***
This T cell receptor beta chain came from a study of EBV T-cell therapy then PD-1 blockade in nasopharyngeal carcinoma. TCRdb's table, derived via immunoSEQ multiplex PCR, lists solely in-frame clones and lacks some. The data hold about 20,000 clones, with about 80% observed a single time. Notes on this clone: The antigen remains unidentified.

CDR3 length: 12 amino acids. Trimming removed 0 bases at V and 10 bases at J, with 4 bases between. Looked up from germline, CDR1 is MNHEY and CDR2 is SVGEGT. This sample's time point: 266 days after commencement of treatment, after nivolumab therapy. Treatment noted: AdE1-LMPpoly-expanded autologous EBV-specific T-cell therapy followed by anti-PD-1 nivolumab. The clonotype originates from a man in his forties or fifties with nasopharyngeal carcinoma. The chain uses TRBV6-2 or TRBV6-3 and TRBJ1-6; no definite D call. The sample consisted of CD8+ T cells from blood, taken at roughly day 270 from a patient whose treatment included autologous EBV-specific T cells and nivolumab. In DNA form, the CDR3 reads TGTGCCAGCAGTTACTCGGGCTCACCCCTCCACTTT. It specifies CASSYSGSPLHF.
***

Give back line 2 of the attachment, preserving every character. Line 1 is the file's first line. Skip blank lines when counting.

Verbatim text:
CDR3 length: 12 amino acids. Trimming removed 0 bases at V and 10 bases at J, with 4 bases between. Looked up from germline, CDR1 is MNHEY and CDR2 is SVGEGT. This sample's time point: 266 days after commencement of treatment, after nivolumab therapy. Treatment noted: AdE1-LMPpoly-expanded autologous EBV-specific T-cell therapy followed by anti-PD-1 nivolumab. The clonotype originates from a man in his forties or fifties with nasopharyngeal carcinoma. The chain uses TRBV6-2 or TRBV6-3 and TRBJ1-6; no definite D call. The sample consisted of CD8+ T cells from blood, taken at roughly day 270 from a patient whose treatment included autologous EBV-specific T cells and nivolumab. In DNA form, the CDR3 reads TGTGCCAGCAGTTACTCGGGCTCACCCCTCCACTTT. It specifies CASSYSGSPLHF.